Labeling Food as a 'Snack' Could Make It Seem Less Filling
Presenting the exact same meal as snack food leaves you hungrier, a new study finds.
Labeling the same exact food as a "snack" rather than a "meal" makes people more likely to eat more food later in the day, a new study by the University of Surrey found. "When we think about eating well, we often consider the nutritional content of food," says study co-author and Professor of Health Psychology Jane Ogden, "but our study shows that eating well is also about how food is labeled and presented."
Centering around a food that, admittedly, is hard to not eat as much of as possible no matter how it's labeled, the study randomly assigned a set amount of pasta to four different groups of women. Each group was given the same initial amount of pasta, which was either eaten standing up from a plastic pot with a plastic fork (as a snack), or sitting down at a table with a ceramic plate and metal fork.
One group of 20 women also had the "meal" style pasta labeled as a meal, while another had it labeled as a "snack," and the two different "snack" eating groups were also split by how that version was labeled. The key though, is that the type and amount of pasta were exactly the same; the only thing that changed was "the way it was framed."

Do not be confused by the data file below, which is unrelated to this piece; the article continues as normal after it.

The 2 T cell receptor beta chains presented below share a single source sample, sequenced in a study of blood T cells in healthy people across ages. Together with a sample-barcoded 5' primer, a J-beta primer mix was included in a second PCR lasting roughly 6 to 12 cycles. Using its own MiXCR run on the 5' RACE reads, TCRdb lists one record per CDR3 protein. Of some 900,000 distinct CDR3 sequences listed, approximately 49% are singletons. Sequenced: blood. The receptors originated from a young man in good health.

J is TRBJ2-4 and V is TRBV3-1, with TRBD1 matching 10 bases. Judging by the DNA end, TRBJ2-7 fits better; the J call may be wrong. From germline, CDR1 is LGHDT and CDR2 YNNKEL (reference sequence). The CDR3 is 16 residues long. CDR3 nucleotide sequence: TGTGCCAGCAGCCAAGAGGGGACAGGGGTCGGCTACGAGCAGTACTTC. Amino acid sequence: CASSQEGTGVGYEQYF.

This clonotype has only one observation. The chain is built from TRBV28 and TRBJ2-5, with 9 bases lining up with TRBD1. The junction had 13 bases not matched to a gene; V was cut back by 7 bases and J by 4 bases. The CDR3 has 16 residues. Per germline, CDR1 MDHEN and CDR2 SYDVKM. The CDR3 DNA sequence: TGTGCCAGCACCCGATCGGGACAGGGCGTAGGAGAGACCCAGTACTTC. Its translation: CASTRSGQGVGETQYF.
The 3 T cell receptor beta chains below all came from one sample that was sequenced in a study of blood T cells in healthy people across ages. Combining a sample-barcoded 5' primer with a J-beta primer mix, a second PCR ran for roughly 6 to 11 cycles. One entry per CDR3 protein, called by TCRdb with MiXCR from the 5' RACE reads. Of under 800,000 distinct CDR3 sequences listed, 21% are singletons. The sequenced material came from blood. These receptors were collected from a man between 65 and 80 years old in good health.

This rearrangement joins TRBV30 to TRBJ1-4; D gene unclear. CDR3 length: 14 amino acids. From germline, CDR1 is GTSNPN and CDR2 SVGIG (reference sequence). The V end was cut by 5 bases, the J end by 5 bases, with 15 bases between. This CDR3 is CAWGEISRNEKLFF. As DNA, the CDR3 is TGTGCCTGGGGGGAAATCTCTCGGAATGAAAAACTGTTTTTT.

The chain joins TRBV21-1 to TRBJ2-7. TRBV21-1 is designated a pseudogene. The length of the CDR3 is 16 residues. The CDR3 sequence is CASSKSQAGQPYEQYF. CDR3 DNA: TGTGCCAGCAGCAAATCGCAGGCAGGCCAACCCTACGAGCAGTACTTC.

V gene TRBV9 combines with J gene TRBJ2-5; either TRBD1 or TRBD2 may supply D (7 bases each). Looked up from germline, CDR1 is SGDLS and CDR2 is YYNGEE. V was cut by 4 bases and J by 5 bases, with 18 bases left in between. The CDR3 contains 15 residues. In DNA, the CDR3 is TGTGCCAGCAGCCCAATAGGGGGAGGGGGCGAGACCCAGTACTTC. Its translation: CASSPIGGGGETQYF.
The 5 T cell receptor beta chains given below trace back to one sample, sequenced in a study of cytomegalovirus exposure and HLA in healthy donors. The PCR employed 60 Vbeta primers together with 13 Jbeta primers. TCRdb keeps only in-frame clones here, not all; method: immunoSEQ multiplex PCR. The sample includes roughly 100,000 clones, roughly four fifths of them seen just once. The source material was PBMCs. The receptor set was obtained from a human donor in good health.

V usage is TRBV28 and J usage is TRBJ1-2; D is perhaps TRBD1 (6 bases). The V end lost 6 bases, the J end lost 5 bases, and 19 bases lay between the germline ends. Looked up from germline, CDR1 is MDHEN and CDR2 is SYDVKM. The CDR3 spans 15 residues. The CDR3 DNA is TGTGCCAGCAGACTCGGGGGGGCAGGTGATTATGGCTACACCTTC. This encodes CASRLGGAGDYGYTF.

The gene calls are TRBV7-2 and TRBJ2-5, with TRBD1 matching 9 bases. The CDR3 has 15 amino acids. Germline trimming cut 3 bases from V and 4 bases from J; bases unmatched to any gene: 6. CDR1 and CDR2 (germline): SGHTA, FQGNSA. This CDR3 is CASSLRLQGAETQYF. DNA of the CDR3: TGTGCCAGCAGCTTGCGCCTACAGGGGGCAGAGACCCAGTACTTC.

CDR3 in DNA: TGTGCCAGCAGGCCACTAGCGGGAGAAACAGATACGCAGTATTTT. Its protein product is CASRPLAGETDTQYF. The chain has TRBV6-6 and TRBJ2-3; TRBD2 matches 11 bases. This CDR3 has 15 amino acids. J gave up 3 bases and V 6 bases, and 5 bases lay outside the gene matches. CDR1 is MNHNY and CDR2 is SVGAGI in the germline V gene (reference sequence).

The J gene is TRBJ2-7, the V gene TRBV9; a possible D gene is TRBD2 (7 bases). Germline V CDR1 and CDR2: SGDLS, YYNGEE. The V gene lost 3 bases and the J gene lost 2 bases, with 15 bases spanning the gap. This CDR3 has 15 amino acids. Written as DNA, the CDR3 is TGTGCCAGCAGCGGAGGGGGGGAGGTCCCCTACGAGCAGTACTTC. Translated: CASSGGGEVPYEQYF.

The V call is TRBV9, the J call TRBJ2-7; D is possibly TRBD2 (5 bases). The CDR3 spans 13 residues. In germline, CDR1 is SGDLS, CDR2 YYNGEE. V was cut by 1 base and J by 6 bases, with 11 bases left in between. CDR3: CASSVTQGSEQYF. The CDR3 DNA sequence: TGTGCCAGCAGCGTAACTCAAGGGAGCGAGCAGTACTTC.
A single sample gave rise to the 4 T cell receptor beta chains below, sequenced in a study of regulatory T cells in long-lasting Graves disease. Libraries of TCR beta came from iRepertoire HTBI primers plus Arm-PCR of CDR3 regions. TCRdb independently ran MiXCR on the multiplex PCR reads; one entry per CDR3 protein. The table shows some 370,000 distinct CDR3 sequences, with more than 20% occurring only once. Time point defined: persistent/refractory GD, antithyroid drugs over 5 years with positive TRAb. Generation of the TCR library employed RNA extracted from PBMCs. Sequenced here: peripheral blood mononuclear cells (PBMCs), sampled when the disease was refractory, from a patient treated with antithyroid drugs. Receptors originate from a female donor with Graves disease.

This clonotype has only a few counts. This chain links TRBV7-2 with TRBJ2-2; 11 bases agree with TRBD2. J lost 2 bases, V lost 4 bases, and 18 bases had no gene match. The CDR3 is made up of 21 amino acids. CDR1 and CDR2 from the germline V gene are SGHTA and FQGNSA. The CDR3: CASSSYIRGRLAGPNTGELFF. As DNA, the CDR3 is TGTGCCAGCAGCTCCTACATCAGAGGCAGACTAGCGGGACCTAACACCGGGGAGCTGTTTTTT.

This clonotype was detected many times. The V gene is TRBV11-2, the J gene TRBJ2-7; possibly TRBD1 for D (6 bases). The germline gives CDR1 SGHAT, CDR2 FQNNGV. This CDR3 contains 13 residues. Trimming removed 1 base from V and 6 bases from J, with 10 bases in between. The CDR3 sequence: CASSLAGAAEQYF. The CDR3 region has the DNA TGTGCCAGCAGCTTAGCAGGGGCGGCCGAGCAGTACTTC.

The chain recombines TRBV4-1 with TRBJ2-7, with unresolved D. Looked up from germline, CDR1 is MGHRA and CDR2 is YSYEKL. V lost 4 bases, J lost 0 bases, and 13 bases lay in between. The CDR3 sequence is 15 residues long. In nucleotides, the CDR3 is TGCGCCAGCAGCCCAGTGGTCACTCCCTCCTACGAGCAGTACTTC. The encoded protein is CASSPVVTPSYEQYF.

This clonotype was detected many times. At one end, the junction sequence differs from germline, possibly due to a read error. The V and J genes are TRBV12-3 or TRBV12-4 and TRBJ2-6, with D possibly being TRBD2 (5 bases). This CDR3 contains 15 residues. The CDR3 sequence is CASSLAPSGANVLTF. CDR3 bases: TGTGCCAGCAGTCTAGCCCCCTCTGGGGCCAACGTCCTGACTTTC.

After the initial eating period, the subjects took part in a taste test where they were asked to rate a series of snack foods and encouraged to eat however much they wanted. The purpose of this part wasn't actually to get rankings, but to see how much they'd eat, and whether the pasta presentation and labeling would consistently affect their subsequent hunger.
The answer? Yes. Controlling for the subjects' body mass index, previous meals, and history of dieting, the groups with more "snack"-framed food ate more afterward, with the snack-labeled, snack presented pasta eating the most at 50% more food overall. "Simply calling food a “snack” makes us think of it as less filling," Ogden says, which "makes us focus less while eating it, makes us more likely to forget we have eaten it," and changes the feeling of being full, all through changing only the perception of what is the same exact food.
She concludes that by labeling foods as a "snack" regardless of their energy content, food companies can encourage more eating, and calls for government restrictions on what foods can be labeled snacks, as well for employers to encourage "proper lunch breaks" to cut down on passive snacking. On a more individual level, though, she recommends treating meals as meals no matter how they're labeled, and "making space in our busy lives to sit down and eat it."